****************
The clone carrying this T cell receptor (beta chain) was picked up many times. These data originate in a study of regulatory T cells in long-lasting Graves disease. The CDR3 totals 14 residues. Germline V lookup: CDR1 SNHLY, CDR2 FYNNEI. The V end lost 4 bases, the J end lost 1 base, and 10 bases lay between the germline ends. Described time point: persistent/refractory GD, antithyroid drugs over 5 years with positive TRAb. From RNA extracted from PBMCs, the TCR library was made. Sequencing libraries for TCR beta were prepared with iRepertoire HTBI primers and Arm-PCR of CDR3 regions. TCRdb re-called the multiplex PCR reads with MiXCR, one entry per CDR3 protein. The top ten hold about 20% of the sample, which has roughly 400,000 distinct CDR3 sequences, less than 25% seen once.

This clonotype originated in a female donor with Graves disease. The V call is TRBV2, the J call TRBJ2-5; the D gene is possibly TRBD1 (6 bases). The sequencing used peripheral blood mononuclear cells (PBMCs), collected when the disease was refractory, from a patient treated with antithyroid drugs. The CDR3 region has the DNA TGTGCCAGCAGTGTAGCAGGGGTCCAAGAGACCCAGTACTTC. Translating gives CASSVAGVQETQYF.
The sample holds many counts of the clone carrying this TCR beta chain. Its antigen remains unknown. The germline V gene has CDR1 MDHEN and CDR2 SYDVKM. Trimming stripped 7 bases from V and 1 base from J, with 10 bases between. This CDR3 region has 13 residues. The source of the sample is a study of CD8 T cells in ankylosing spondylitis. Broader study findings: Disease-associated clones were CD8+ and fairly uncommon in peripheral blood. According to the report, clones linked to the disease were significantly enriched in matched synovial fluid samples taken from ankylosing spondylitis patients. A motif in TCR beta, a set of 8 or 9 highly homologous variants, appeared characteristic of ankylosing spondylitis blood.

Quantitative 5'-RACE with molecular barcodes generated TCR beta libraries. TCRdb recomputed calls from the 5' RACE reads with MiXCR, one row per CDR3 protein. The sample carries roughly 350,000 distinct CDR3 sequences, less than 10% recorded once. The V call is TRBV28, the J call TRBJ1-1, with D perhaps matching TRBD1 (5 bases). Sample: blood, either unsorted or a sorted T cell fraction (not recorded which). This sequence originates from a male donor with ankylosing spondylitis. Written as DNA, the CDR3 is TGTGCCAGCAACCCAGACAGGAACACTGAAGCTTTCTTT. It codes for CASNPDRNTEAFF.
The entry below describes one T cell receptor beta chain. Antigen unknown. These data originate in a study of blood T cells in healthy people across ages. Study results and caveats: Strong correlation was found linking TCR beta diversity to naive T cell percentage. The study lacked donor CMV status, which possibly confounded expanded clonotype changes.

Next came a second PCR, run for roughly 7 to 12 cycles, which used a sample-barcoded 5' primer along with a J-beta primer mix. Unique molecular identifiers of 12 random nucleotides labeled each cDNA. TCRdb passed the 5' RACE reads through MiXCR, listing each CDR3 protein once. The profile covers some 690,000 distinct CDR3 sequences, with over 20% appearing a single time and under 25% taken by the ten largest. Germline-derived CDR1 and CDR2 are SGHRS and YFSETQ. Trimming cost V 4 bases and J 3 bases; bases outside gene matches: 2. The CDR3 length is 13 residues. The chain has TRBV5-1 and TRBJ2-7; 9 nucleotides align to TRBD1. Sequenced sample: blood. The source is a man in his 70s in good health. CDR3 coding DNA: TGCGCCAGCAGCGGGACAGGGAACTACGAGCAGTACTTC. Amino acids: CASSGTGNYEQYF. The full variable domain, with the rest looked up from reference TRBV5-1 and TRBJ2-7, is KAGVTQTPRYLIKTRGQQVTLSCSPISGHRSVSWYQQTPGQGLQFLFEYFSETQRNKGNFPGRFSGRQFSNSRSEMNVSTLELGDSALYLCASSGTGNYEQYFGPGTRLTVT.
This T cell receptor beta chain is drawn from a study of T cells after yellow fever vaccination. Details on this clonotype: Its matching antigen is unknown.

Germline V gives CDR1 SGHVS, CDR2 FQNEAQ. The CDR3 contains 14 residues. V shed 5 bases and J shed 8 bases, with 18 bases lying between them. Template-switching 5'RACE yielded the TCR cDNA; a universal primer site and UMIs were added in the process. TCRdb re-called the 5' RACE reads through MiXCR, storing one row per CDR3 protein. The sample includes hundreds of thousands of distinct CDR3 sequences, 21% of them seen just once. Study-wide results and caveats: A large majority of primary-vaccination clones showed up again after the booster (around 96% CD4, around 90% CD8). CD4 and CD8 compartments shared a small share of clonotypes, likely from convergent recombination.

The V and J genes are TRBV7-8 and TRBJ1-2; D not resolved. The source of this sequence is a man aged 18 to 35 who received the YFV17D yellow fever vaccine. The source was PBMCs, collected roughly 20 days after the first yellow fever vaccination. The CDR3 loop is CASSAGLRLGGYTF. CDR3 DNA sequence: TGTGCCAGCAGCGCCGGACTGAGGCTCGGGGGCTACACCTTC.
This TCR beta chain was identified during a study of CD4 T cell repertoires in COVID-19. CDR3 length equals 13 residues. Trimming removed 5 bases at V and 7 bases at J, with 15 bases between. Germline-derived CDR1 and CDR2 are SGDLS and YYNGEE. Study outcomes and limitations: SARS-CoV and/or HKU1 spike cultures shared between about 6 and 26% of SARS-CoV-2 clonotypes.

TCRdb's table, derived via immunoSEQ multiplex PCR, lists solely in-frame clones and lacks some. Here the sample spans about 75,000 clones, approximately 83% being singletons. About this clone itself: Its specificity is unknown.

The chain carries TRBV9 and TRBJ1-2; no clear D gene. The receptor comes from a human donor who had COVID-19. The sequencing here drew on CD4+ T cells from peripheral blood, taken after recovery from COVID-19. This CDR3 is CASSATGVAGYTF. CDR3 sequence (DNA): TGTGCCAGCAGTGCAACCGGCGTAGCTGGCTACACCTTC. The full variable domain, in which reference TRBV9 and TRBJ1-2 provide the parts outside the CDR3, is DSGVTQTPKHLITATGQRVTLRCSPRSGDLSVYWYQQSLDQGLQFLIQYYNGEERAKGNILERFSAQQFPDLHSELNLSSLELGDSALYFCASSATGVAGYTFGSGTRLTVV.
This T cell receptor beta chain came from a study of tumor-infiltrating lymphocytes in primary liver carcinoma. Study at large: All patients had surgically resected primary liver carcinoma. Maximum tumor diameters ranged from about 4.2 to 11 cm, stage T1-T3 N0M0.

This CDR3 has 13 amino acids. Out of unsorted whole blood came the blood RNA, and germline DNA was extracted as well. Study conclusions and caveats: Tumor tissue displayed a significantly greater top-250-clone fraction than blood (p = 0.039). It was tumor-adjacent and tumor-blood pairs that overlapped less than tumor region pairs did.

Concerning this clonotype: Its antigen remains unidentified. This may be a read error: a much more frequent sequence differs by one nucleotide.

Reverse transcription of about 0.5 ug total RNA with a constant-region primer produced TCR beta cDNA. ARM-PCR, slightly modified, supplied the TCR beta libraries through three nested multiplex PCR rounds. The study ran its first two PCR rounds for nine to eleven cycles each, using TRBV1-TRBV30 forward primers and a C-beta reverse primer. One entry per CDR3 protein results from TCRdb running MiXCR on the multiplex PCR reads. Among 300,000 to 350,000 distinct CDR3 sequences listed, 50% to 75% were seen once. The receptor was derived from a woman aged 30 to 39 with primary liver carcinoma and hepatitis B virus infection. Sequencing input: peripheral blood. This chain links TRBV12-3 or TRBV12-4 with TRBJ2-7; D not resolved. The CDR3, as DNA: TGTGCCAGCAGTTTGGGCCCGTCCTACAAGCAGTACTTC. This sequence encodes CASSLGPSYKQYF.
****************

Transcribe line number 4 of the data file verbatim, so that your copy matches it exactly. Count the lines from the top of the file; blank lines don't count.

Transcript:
Quantitative 5'-RACE with molecular barcodes generated TCR beta libraries. TCRdb recomputed calls from the 5' RACE reads with MiXCR, one row per CDR3 protein. The sample carries roughly 350,000 distinct CDR3 sequences, less than 10% recorded once. The V call is TRBV28, the J call TRBJ1-1, with D perhaps matching TRBD1 (5 bases). Sample: blood, either unsorted or a sorted T cell fraction (not recorded which). This sequence originates from a male donor with ankylosing spondylitis. Written as DNA, the CDR3 is TGTGCCAGCAACCCAGACAGGAACACTGAAGCTTTCTTT. It codes for CASNPDRNTEAFF.